Don't forget consistency
when teaching responsibility

start with these six suggestions:

Consistency is the key – you hear it all the time, right? As if that's easy to accomplish. Believe me, it's not. But if I can be consistent teaching responsibility to kids, you can, too. Here are six tips to help everyone stick to it:

    1. Give your child reasons to want to stick to it.

    Teaching responsibility is easier if kids see what's in it for them. Tie fun or desirable things to the completion of each checklist: “We'll have dessert when your after-dinner checklist is done.” These “enforceable consequences.” are another tenant of the Love and Logic program.

    2. Remember that the ultimate reward is time with you.

    The goal isn't just to get some help with your household chores – it's also to free up more time that can be spent together with your family. Some of the fun, desirable things that come after chores should be whatever you and your child love doing together.

    3. Respect your own time.

    If the bedtime routine (which is when we do the reward charts in our family) takes too long, you're not going to want to stick to it. Consider having a hard bedtime: if kids are done with chores before a certain time, “I'll have time to read to you – but after that, I'm taking a bath and reading.” That way it's up to them to hustle.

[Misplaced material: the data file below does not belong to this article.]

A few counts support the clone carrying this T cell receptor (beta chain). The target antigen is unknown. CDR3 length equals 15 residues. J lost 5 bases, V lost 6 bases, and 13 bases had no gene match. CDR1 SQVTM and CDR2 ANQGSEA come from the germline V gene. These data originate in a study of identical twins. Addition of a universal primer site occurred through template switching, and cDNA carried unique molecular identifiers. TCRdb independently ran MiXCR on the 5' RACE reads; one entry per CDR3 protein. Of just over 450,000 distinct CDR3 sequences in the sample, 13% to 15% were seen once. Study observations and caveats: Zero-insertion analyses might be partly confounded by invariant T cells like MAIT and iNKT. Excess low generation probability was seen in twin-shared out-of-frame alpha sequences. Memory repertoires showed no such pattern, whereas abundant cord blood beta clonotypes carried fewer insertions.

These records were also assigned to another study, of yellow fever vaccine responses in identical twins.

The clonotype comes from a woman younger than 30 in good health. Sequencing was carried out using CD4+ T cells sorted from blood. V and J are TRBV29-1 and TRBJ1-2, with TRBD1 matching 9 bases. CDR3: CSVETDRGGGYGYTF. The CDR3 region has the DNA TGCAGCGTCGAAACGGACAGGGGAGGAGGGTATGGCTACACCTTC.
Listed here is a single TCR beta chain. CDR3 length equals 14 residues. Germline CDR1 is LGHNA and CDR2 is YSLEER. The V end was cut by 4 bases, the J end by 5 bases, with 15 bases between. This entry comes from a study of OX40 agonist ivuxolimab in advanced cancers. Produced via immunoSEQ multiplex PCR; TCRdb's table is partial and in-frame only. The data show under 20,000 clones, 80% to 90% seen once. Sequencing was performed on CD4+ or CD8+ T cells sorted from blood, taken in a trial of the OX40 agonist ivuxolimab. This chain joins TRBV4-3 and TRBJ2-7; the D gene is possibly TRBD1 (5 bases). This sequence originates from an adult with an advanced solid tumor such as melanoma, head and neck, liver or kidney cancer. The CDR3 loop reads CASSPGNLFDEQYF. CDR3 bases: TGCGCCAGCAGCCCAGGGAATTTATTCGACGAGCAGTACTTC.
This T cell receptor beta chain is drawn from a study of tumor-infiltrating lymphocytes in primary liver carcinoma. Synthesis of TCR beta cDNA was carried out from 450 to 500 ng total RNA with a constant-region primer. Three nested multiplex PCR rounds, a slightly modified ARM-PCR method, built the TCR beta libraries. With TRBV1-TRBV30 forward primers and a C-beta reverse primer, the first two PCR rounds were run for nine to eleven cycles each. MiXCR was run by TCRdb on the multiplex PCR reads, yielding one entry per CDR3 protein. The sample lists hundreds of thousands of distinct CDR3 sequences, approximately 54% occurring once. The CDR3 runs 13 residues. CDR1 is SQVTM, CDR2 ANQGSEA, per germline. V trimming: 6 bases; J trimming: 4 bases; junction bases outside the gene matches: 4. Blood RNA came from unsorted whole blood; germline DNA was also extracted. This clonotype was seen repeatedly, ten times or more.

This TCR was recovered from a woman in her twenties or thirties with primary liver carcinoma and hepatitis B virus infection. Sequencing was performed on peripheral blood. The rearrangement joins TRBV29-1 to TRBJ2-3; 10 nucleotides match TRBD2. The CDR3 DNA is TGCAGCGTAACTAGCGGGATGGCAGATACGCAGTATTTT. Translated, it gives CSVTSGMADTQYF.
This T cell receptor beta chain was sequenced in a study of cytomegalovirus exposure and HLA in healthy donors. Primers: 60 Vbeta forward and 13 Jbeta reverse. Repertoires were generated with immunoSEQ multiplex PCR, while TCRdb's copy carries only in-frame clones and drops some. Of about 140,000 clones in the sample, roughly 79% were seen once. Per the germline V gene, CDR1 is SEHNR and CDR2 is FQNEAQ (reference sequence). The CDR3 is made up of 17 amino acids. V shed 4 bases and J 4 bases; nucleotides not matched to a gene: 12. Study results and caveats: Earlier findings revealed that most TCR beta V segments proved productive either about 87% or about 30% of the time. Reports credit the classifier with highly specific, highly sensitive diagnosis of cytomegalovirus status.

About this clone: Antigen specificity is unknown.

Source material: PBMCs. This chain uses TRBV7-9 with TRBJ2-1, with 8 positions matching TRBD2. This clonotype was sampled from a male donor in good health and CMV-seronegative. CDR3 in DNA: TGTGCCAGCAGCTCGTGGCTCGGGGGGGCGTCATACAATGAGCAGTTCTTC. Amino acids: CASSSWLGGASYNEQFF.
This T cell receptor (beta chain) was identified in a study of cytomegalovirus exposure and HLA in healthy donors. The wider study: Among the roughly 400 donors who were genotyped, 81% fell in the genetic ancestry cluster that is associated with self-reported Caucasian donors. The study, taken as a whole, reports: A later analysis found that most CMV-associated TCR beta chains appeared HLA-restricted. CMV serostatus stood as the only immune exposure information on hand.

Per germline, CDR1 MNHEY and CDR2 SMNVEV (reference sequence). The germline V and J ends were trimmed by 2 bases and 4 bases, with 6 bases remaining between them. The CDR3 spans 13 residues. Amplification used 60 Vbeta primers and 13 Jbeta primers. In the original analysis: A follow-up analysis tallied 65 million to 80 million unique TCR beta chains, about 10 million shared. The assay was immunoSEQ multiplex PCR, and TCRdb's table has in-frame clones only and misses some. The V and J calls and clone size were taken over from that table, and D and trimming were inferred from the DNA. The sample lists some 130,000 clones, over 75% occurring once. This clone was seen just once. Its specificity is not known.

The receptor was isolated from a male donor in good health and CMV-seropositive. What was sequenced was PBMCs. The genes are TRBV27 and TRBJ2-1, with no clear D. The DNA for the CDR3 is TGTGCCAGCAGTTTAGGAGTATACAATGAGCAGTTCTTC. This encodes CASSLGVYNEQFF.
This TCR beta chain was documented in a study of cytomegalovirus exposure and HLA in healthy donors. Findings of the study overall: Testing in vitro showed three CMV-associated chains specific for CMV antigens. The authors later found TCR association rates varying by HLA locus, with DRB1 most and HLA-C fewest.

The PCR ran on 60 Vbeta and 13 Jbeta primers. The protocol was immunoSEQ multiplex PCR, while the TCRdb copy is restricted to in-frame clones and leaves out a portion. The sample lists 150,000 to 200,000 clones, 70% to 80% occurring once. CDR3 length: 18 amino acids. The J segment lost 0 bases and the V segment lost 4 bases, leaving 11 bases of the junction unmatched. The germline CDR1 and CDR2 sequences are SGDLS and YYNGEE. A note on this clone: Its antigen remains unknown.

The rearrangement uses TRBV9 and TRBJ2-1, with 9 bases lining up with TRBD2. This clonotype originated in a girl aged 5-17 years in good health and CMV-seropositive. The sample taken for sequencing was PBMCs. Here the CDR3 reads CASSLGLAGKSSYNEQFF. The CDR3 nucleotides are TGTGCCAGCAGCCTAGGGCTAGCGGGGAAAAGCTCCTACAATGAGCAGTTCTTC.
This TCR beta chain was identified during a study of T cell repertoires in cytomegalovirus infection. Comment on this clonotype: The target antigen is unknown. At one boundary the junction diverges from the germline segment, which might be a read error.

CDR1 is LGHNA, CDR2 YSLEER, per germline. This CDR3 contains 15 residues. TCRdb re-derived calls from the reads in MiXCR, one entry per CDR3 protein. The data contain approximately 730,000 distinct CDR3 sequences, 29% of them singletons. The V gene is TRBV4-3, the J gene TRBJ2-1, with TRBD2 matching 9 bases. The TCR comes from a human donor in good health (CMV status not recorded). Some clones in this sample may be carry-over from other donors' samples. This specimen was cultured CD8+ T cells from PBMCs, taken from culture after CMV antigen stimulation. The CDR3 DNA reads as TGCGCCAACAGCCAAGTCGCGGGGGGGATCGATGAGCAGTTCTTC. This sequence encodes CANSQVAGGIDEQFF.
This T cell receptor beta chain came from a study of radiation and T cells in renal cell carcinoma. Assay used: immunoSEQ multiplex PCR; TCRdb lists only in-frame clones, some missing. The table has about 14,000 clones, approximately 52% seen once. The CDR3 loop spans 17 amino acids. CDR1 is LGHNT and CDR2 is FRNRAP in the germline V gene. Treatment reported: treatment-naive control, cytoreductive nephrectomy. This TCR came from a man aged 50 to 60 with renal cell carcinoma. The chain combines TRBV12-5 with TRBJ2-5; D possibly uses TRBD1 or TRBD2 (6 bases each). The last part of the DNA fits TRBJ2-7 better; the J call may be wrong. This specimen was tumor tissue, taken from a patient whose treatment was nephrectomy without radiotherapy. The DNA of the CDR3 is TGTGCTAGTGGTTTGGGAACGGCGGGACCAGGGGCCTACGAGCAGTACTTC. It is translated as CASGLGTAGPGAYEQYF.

4. Give them tools to help them (and you) remember the routine.

    Communicate your expectations clearly—that's what the chore charts and other checklists are for.

    5. Identify and eliminate your own distractions.

    My main distraction is the computer. I have the power to let it derail my evening entirely. In my case, if the computer is OFF, I know I'm not tempted to sit down “just for a minute.” So do your best to turn off the tv, the computer, your phone, and stay on task.

    6. Do your work when they're doing theirs.A powerful motivator is for the family to work together when you're teaching responsibility to kids. It also keeps you engaged and available. You might even find it useful to set up checklists of your own to work through while the kids are doing theirs – it's great modeling and leaves you free to do other stuff when the checklist is complete.

    7. Get your spouse on board.

    Find time to talk together to share ideas and goals regarding family chores and teaching responsibility. Your partner might have great ideas and insights. It behooves you to include and involve him (or her) so when you approach the kids you're a team.

They say that it takes at least 21 days to make a habit, so that's your challenge. Consistency is your ticket to success with these systems.

Return to Chore Charts from Consistency